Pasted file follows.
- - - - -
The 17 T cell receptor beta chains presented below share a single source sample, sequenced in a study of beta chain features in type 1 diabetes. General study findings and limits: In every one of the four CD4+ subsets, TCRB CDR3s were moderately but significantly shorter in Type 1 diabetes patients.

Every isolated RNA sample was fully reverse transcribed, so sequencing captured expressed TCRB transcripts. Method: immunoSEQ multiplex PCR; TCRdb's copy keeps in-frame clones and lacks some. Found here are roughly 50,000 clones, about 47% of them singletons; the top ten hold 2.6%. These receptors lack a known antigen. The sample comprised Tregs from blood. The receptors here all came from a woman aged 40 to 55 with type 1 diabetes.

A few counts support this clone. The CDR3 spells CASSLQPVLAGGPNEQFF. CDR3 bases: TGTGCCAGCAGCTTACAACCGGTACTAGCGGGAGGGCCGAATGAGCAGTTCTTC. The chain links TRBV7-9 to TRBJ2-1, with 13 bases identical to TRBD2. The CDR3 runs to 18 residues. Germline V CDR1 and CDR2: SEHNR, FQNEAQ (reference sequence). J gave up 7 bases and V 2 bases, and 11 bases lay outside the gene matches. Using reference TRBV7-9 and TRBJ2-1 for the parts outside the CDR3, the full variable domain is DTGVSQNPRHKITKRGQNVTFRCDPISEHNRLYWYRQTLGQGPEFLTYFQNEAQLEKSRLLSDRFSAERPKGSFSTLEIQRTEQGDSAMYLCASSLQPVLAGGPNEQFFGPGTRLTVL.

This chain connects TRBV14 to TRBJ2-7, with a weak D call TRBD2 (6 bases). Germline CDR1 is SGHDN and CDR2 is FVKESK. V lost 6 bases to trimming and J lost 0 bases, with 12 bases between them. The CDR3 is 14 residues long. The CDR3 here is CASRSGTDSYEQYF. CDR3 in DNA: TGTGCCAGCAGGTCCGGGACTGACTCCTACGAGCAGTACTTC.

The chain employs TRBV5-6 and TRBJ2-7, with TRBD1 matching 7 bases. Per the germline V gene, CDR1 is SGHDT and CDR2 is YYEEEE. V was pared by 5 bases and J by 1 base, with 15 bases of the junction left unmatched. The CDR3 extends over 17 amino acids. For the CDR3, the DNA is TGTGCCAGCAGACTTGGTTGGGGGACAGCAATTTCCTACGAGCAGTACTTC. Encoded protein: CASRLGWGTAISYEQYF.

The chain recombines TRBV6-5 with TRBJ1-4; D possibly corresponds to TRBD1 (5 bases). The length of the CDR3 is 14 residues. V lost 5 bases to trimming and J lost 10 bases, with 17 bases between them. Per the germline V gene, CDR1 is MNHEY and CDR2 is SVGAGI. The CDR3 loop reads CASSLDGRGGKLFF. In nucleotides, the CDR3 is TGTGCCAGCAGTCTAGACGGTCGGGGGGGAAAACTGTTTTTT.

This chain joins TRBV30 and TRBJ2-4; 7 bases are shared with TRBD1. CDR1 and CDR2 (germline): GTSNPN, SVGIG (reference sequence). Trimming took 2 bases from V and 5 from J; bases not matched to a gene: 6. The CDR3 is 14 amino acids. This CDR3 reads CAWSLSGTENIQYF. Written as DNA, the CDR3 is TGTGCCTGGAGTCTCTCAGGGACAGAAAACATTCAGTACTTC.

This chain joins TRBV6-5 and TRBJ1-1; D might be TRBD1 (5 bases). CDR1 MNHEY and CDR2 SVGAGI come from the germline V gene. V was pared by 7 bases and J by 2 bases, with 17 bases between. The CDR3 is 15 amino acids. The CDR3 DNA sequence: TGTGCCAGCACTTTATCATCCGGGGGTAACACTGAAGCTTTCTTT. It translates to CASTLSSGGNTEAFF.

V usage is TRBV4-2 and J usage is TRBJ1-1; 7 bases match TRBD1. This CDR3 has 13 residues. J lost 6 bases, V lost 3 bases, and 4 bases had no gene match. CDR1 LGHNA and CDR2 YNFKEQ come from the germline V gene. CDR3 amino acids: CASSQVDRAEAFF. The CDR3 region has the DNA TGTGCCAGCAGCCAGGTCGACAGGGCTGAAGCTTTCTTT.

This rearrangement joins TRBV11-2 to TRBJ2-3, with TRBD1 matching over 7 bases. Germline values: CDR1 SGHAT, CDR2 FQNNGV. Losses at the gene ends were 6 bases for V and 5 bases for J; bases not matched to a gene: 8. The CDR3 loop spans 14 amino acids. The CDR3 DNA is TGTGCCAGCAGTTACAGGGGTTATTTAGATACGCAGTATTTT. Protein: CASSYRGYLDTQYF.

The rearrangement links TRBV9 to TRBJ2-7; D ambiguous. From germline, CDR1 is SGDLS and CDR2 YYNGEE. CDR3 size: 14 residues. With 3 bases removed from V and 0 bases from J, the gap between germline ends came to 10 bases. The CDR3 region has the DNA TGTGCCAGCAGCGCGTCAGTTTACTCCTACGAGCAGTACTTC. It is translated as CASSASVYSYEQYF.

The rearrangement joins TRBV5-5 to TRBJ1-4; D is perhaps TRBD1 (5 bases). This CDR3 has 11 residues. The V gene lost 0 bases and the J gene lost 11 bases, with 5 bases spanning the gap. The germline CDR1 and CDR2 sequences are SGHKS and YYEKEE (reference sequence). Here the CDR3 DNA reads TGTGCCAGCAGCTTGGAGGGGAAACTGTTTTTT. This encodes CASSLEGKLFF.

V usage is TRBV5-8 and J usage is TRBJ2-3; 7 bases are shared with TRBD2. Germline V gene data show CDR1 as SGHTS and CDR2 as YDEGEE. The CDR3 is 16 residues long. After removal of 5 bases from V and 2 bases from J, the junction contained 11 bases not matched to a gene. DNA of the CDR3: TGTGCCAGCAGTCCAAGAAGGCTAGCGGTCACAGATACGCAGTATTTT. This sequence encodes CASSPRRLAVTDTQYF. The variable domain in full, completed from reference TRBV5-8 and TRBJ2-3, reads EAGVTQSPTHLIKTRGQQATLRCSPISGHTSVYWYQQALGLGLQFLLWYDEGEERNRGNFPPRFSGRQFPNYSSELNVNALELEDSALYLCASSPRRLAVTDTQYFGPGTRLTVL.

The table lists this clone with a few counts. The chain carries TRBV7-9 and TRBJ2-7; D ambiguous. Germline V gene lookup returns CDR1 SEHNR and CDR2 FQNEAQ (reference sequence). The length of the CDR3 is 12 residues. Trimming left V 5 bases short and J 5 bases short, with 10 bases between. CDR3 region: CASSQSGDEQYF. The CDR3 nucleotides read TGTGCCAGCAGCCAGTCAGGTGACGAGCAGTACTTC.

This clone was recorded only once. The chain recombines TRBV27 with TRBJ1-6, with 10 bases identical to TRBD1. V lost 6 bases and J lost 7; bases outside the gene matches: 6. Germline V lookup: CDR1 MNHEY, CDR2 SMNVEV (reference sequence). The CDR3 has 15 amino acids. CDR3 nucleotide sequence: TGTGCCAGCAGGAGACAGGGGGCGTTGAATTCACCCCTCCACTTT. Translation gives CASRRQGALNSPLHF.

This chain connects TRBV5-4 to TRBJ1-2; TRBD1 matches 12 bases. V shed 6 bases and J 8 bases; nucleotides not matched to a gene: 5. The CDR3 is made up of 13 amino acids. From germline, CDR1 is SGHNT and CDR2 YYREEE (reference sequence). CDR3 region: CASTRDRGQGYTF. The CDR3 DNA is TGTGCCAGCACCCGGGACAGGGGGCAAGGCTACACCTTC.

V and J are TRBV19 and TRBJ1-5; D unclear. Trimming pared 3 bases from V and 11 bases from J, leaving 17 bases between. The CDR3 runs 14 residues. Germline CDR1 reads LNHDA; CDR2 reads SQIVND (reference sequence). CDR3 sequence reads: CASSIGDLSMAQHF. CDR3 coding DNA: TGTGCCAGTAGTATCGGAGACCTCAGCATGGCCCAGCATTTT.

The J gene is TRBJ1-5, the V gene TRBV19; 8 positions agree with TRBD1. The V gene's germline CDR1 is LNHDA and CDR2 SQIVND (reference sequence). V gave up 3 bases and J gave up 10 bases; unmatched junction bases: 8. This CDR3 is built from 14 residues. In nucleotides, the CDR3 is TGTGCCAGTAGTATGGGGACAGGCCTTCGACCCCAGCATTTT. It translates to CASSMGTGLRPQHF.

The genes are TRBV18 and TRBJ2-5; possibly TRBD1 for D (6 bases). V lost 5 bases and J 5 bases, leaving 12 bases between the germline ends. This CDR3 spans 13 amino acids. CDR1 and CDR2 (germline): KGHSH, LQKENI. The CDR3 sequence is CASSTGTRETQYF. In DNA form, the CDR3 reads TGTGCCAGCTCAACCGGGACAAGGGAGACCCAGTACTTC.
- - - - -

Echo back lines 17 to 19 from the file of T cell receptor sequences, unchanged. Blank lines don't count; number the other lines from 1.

V and J are TRBV19 and TRBJ1-5; D unclear. Trimming pared 3 bases from V and 11 bases from J, leaving 17 bases between. The CDR3 runs 14 residues. Germline CDR1 reads LNHDA; CDR2 reads SQIVND (reference sequence). CDR3 sequence reads: CASSIGDLSMAQHF. CDR3 coding DNA: TGTGCCAGTAGTATCGGAGACCTCAGCATGGCCCAGCATTTT.

The J gene is TRBJ1-5, the V gene TRBV19; 8 positions agree with TRBD1. The V gene's germline CDR1 is LNHDA and CDR2 SQIVND (reference sequence). V gave up 3 bases and J gave up 10 bases; unmatched junction bases: 8. This CDR3 is built from 14 residues. In nucleotides, the CDR3 is TGTGCCAGTAGTATGGGGACAGGCCTTCGACCCCAGCATTTT. It translates to CASSMGTGLRPQHF.

The genes are TRBV18 and TRBJ2-5; possibly TRBD1 for D (6 bases). V lost 5 bases and J 5 bases, leaving 12 bases between the germline ends. This CDR3 spans 13 amino acids. CDR1 and CDR2 (germline): KGHSH, LQKENI. The CDR3 sequence is CASSTGTRETQYF. In DNA form, the CDR3 reads TGTGCCAGCTCAACCGGGACAAGGGAGACCCAGTACTTC.